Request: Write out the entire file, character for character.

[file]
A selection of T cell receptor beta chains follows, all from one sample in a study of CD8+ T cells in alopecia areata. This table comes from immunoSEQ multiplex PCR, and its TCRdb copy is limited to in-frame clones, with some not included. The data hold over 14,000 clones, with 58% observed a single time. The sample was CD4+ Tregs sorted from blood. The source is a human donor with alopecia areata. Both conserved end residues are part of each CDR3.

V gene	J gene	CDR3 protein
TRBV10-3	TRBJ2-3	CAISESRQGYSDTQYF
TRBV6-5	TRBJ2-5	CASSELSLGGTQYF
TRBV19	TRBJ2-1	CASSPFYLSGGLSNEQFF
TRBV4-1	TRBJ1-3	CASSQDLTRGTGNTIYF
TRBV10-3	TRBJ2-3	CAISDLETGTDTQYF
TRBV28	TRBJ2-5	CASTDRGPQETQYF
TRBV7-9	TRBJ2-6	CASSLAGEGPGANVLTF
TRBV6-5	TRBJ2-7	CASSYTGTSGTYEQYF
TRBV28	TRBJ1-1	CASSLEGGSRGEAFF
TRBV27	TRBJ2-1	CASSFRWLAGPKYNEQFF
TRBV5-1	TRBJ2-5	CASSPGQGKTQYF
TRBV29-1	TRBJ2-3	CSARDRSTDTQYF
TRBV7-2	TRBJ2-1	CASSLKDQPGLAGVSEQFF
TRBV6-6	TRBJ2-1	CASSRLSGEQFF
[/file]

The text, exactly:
A selection of T cell receptor beta chains follows, all from one sample in a study of CD8+ T cells in alopecia areata. This table comes from immunoSEQ multiplex PCR, and its TCRdb copy is limited to in-frame clones, with some not included. The data hold over 14,000 clones, with 58% observed a single time. The sample was CD4+ Tregs sorted from blood. The source is a human donor with alopecia areata. Both conserved end residues are part of each CDR3.

V gene	J gene	CDR3 protein
TRBV10-3	TRBJ2-3	CAISESRQGYSDTQYF
TRBV6-5	TRBJ2-5	CASSELSLGGTQYF
TRBV19	TRBJ2-1	CASSPFYLSGGLSNEQFF
TRBV4-1	TRBJ1-3	CASSQDLTRGTGNTIYF
TRBV10-3	TRBJ2-3	CAISDLETGTDTQYF
TRBV28	TRBJ2-5	CASTDRGPQETQYF
TRBV7-9	TRBJ2-6	CASSLAGEGPGANVLTF
TRBV6-5	TRBJ2-7	CASSYTGTSGTYEQYF
TRBV28	TRBJ1-1	CASSLEGGSRGEAFF
TRBV27	TRBJ2-1	CASSFRWLAGPKYNEQFF
TRBV5-1	TRBJ2-5	CASSPGQGKTQYF
TRBV29-1	TRBJ2-3	CSARDRSTDTQYF
TRBV7-2	TRBJ2-1	CASSLKDQPGLAGVSEQFF
TRBV6-6	TRBJ2-1	CASSRLSGEQFF